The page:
Photo credit: Ken Teegardin via Flickr, CC BY-SA 2.0

Can Americans Get a Tax Cut? 5 Big Questions Republicans Need to Answer


With the largest Republican majority since 1928, one would think that enacting tax cuts (a signature pillar of the Republican Party) would have been low hanging fruit for our elected officials.

Unfortunately, with only 48 legislative days left in 2017, the clock is ticking. Time is running out for the Republican Congress to make good on a promise that American families are truly counting on them to deliver.

So what’s the hold up? Here is a cliff notes version of the 5 biggest obstacles holding back tax cuts:

1) Tax Cuts or Tax Reform?

Right from the starting gate, Republicans in Congress have different opinions about whether we should actually cut taxes or merely reform the tax code. The word “reform” is used to sugarcoat “revenue neutrality.” A revenue-neutral tax plan will not, in the immediate term, reduce federal revenues.

Mitch McConnell has signaled he is only open to a revenue neutral tax plan — but why? One would think Republicans would want the government to have less money because we want the government to do fewer things, and that’s putting aside the potential for increasing federal revenues spurred by economic growth via tax cuts.

Supply-side champion Stephen Moore has slammed calls for revenue-neutral tax reform stating:

Revenue neutral means for every dollar you cut for one person someone else has to pay that dollar…I don’t think you can give people a very good, meaningful tax cut [if you maintain revenue neutrality]. Even if the Republicans can only achieve a 10- or 15-year tax cut, it should not be revenue neutral — it should be a tax cut for the economy…If you get more growth, then that growth should make up in the medium term for that loss in revenue.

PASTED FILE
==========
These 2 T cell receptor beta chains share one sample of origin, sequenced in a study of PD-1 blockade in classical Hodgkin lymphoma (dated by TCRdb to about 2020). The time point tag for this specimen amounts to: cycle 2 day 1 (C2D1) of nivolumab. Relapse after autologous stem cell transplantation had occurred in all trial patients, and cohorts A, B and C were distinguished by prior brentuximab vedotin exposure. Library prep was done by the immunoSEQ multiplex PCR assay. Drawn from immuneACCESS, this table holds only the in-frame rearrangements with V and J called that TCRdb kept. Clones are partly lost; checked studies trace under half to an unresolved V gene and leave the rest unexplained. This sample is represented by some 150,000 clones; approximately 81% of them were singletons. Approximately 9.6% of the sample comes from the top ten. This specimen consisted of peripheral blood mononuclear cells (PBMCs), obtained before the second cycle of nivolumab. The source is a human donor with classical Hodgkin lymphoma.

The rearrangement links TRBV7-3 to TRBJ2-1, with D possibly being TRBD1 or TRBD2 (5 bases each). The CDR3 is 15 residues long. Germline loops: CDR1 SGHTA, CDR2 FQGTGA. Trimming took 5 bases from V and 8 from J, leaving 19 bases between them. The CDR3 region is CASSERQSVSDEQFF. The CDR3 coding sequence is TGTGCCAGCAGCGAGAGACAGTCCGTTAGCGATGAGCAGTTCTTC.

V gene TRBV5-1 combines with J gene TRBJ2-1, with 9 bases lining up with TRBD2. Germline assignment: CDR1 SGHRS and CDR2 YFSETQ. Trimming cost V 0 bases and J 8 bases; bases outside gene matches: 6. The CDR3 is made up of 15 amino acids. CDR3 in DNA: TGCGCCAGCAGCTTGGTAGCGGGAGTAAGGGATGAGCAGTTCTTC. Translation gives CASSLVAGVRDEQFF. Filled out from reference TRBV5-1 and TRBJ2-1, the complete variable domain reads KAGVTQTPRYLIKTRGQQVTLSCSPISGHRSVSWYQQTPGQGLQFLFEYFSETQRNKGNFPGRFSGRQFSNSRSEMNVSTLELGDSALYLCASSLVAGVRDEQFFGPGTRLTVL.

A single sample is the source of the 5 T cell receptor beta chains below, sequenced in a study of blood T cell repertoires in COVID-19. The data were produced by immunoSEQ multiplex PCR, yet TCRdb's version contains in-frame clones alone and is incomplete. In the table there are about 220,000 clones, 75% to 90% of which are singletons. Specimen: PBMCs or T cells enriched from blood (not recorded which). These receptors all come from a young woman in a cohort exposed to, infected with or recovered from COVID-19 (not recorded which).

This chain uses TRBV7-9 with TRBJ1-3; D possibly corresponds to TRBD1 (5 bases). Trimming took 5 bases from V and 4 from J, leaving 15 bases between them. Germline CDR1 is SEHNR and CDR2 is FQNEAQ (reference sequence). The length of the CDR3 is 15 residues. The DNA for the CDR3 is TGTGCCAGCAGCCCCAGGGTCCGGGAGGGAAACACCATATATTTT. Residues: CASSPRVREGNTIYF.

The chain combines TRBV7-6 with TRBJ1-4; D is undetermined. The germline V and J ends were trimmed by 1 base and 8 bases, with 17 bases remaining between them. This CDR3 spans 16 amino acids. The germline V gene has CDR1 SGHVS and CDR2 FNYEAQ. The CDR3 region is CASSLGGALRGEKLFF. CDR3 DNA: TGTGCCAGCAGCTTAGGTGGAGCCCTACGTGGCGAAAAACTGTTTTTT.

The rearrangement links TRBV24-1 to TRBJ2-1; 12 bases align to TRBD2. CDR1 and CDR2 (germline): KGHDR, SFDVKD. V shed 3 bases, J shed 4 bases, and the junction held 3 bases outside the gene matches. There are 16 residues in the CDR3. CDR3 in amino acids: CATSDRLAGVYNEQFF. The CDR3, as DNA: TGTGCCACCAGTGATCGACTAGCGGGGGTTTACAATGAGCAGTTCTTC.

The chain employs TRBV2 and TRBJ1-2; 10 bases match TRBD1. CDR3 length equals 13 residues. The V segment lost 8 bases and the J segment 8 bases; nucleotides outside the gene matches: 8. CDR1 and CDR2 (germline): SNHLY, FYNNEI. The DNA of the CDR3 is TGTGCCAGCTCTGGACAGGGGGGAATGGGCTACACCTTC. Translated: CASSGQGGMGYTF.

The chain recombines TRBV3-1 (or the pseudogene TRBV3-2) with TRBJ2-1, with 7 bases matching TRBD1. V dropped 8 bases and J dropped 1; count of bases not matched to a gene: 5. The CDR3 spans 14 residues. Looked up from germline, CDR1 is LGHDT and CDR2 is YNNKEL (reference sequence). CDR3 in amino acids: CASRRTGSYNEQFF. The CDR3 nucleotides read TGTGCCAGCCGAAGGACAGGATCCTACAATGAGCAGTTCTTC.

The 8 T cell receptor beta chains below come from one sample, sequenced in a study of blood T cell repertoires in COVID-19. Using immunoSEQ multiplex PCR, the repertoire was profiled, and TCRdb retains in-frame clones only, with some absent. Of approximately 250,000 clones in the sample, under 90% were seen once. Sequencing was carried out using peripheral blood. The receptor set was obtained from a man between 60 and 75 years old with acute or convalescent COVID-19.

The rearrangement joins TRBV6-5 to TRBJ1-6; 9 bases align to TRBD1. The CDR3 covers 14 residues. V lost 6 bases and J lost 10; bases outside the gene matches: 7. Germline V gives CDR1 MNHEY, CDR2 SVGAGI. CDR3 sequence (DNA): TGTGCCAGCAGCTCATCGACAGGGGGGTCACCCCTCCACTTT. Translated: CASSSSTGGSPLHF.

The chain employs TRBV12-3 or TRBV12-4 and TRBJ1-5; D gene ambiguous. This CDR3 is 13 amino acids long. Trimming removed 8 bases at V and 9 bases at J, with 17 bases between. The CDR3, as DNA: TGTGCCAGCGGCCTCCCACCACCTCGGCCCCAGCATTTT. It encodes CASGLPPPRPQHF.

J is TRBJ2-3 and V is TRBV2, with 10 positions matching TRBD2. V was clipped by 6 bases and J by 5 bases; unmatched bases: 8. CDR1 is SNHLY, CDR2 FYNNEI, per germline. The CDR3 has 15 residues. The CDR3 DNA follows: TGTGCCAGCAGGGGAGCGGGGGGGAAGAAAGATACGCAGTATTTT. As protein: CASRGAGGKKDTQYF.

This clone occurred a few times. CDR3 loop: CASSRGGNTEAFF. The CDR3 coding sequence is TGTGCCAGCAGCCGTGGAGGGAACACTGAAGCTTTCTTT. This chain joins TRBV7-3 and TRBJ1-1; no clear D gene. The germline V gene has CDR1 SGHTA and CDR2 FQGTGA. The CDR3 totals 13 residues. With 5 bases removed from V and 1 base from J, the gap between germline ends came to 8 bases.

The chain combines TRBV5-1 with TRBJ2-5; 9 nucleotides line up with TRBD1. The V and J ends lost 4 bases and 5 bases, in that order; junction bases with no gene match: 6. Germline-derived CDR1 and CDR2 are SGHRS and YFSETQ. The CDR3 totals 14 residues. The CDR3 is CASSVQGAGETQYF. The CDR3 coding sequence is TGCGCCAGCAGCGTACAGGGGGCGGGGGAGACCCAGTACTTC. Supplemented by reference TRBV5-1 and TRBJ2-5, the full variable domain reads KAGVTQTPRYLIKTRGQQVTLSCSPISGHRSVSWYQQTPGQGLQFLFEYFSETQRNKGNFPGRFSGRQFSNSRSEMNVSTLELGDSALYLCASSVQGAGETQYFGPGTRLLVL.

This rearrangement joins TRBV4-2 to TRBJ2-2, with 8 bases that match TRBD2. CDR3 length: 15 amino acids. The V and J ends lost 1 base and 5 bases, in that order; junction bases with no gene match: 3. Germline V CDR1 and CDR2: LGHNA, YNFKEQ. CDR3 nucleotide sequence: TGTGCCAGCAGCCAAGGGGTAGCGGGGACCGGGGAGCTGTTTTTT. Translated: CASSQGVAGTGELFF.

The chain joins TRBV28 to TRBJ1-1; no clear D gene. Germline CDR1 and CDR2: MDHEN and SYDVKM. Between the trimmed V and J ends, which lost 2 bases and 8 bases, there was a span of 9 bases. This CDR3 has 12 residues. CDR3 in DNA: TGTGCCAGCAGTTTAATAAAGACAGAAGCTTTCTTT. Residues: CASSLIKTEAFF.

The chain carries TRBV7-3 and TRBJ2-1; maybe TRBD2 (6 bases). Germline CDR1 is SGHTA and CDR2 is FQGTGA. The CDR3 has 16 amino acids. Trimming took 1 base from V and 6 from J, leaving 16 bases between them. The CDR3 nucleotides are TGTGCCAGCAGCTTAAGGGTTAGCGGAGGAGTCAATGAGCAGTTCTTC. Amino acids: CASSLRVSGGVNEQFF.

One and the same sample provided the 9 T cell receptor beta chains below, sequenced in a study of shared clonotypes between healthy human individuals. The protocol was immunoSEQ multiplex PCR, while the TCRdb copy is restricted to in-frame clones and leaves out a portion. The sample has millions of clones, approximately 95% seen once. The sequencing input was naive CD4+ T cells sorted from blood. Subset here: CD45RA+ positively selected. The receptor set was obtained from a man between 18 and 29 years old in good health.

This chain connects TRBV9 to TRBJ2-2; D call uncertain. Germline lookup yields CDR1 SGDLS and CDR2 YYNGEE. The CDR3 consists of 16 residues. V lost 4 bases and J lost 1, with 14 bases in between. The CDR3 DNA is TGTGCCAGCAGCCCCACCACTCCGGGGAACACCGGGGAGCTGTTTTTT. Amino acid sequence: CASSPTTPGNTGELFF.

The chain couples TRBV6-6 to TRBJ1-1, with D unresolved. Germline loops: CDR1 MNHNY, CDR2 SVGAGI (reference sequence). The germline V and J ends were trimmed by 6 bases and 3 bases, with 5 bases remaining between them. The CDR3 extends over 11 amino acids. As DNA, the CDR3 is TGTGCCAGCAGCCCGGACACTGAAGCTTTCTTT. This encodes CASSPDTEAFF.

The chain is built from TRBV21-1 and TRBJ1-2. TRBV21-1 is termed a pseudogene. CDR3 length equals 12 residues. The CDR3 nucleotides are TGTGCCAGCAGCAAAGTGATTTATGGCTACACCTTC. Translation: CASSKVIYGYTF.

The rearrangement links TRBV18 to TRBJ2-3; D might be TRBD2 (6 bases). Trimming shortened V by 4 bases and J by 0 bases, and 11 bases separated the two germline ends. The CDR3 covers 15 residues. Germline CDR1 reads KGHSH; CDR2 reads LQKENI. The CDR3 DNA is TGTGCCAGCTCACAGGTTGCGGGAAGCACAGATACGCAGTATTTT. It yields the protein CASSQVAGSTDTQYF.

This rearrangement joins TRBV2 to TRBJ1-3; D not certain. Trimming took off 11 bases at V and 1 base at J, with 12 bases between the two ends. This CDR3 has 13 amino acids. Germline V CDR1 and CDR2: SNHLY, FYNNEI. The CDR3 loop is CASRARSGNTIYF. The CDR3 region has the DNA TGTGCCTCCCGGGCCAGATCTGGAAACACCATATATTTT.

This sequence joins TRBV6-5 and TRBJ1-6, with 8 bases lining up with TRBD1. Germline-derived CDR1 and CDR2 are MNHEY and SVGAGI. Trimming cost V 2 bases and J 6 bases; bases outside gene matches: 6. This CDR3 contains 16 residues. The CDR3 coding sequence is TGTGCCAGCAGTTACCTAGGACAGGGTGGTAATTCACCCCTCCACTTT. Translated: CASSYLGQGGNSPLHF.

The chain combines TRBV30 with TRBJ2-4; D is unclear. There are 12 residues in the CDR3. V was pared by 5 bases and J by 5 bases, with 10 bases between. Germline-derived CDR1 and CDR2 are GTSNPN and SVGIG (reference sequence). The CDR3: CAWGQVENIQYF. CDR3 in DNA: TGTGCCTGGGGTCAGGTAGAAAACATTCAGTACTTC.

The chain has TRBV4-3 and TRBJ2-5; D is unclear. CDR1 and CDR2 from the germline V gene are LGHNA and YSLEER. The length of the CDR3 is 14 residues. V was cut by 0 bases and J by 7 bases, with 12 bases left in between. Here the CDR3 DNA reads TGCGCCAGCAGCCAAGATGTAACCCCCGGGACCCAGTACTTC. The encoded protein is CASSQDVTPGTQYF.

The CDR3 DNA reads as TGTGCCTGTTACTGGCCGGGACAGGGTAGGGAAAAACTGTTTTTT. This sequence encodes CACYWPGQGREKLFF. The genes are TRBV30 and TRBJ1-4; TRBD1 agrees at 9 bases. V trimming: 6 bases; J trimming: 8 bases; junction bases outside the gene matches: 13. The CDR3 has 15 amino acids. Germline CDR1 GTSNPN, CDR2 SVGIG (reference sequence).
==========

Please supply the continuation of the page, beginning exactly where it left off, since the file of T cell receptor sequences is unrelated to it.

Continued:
2) Full, Immediate Business Expensing?

On the business side, Republican infighting has commenced over whether or not full business expensing should be included as part of the tax plan.

For the arguments in favor of full, immediate business expensing, the Tax Foundation notes:

Under current law, corporations are required to depreciate the cost of capital investments over several years or decades. The result is that companies cannot fully deduct those investment costs in present-value terms.

Americans for Tax Reform explains that under current law:

If a business buys a box of paperclips, that’s a tax deduction in the year of purchase. If, however, that same business buys a computer, it will have to be slowly-deducted (depreciated) over five years.

Small businesses can already deduct most depreciable assets in the first year today (so-called “179 Expensing”).  However, larger businesses and real property owners cannot… The principle [behind full, immediate business expensing] is a simple one—a business has to spend the money for the asset in the first year. They should also get the tax deduction in the first year….Depreciation is needlessly complex and economically destructive.